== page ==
We told you all about how much positive response Glamour magazine has received from readers for the image of a nude plus-size model featured in the September issue. Lizzie Miller has since appeared on “Today” and copies of the magazine are selling out. Catherine wondered whether the overwhelmingly positive response would result in magazines, and the fashion industry, finally recognizing that beauty comes in a variety of shapes and sizes and that they would start featuring more models like Miller on a regular basis. The Sartorialist’s Scott Schuman wrote on his blog, “When I am shooting on the street older women and larger size women often say ‘no’ to my request to shoot them…. I think they have a real suspicion about how the image will be used. I also think there continues to be a growing disconnect between the fashion community and ‘average’ women in general.”
If a recent blog post from “style expert and bon vivant” Adrien Field is any indication, we still have a long way to go. Field says that Miller is not normal-sized — actually, she’s “fat” and needs to step away from the Big Mac — and doesn’t understand why she’s being idolized. “I understand the impulse some women have to laud ‘normal’ bodies as beautiful, but why?” he writes. “Do we claim an average song to be a masterpiece? Is Milli Vanilli on the same plane as Mozart or even Madonna? This woman is pretty, don’t get me wrong, but I think fashion exists to fulfill a fantasy. I am frankly sick of the politically correct women seeking to make an idol over any woman that looks like she hasn’t been to the gym since No Doubt was on the Billboard 100.”
Field’s analogy is absurd and offensive because it assumes that the only body types that qualify to be “masterpieces” are those that fit within a very thin range. A true master like, say, Botticelli, would likely disagree. Never mind the fact that comparing body size to the musical accomplishments of Mozart is completely nonsensical. It should be noted that Field is a spritely little fellow and has likely never had to watch his diet at all. Though he may be in the “masterpiece” weight range, at a teensy 5’3, he’s still mighty flawed.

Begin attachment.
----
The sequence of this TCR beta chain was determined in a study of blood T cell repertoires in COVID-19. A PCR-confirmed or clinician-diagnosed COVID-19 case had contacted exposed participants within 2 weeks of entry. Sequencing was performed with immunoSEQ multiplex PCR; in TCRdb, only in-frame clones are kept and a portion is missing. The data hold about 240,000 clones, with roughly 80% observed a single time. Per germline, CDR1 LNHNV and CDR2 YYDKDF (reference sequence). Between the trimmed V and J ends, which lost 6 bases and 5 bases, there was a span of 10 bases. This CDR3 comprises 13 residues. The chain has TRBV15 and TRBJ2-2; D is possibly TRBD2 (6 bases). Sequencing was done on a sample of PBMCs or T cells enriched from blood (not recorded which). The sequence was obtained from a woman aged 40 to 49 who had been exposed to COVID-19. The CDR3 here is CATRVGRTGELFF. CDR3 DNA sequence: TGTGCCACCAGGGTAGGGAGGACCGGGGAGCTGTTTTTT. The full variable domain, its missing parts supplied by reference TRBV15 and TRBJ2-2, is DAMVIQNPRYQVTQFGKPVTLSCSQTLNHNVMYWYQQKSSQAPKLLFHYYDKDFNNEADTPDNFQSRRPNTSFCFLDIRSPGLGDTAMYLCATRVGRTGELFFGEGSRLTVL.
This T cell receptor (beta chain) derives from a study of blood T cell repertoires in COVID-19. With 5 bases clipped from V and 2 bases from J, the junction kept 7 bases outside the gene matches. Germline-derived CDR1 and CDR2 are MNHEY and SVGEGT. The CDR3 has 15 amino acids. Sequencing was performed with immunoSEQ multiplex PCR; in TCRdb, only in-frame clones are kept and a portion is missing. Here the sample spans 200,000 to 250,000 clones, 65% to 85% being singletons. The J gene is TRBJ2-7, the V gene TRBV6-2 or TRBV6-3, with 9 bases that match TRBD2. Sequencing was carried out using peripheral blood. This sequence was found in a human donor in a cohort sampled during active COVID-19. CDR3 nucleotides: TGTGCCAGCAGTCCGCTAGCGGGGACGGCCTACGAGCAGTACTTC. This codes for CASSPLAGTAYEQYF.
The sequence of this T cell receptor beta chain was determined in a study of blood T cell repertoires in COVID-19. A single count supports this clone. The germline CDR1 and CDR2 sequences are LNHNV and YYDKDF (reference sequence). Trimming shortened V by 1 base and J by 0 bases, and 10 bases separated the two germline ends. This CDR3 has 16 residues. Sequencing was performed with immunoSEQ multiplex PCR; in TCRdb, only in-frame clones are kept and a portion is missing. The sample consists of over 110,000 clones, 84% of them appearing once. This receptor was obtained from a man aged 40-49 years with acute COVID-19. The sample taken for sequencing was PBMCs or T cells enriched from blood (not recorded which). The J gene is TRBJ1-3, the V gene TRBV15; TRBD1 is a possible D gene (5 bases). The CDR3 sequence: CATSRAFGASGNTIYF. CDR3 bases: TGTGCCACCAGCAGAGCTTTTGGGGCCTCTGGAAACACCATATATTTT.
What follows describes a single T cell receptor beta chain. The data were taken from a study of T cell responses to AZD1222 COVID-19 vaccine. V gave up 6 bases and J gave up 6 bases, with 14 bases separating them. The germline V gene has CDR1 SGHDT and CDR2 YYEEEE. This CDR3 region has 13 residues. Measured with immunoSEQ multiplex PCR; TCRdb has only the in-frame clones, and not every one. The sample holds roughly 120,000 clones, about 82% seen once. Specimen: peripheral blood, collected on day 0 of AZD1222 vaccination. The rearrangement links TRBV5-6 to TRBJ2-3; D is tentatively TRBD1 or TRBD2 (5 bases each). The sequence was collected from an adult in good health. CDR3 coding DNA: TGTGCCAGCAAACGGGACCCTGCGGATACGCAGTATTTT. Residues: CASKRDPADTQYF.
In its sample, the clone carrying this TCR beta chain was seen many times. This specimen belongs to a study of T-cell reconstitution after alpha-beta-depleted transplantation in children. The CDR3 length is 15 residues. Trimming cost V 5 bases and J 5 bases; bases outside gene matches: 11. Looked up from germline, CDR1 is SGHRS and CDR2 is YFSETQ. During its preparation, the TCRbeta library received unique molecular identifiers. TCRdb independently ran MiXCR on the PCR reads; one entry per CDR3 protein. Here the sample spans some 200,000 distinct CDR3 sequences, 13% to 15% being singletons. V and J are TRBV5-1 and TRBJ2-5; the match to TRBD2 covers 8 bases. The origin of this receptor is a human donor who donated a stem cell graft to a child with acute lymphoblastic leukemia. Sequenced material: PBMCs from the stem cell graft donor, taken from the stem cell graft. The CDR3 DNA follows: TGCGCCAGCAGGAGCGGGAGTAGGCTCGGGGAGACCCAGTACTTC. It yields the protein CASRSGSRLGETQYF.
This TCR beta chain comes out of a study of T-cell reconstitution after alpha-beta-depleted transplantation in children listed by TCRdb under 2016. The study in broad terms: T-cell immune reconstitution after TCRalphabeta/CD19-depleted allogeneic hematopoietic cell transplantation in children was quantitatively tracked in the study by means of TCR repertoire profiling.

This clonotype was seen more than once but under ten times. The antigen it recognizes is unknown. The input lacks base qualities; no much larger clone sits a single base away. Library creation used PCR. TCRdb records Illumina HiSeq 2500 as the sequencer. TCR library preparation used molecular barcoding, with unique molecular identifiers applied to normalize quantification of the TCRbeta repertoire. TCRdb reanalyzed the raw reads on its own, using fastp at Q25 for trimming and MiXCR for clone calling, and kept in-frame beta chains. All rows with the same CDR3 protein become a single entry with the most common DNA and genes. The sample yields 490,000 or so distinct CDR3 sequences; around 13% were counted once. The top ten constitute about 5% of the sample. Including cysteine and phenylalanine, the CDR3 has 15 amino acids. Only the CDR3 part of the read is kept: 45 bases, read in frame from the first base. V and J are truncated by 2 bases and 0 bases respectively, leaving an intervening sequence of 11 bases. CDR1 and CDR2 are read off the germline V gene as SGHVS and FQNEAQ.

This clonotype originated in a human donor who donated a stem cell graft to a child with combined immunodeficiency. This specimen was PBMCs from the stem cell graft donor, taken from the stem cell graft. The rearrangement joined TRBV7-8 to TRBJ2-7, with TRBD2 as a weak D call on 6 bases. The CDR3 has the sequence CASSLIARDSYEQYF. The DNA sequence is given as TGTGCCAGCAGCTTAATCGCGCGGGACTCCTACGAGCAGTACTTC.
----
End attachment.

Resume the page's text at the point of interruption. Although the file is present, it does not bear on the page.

Sure, to a certain degree fashion is absolutely about fantasy. I still read Vogue even though I would and could never spend the enormous sums designers charge for their clothes. But fashion is also about function — we all have to wear clothes and, ideally, we’d all love to feel sexy, cute, and comfortable in what we’ve got on. Fashion cannot and should not be just for the elite — or the “masterpieces,” according to Field — because you need the masses to make money and if the success of this issue of Glamour is any indication, women will spend more when they feel good about themselves.
But this isn’t really about fashion or clothes, is it? It’s about the messages being sent to women about what is beautiful. For a long time now, that definition has been narrow and the results have been more devastating and far reaching than Field could possibly know. I find it interesting that Field says that the positive coverage of Miller’s photo is “endemic of our culture where over-consumption is encouraged,” because it’s clear the only consumption he’s referring to is of food. Over-consumption of food — which people actually need in order to live — is bad, but over-consumption of, say Restylane for your lips, fur for your back, and fad diets for your ignorant pie-hole — three of Field’s favorite things — are good? Field’s reaction to Miller’s photo is endemic of something far more revolting — how utterly shallow, out-of-touch, wasteful, and narrow-minded our culture can be.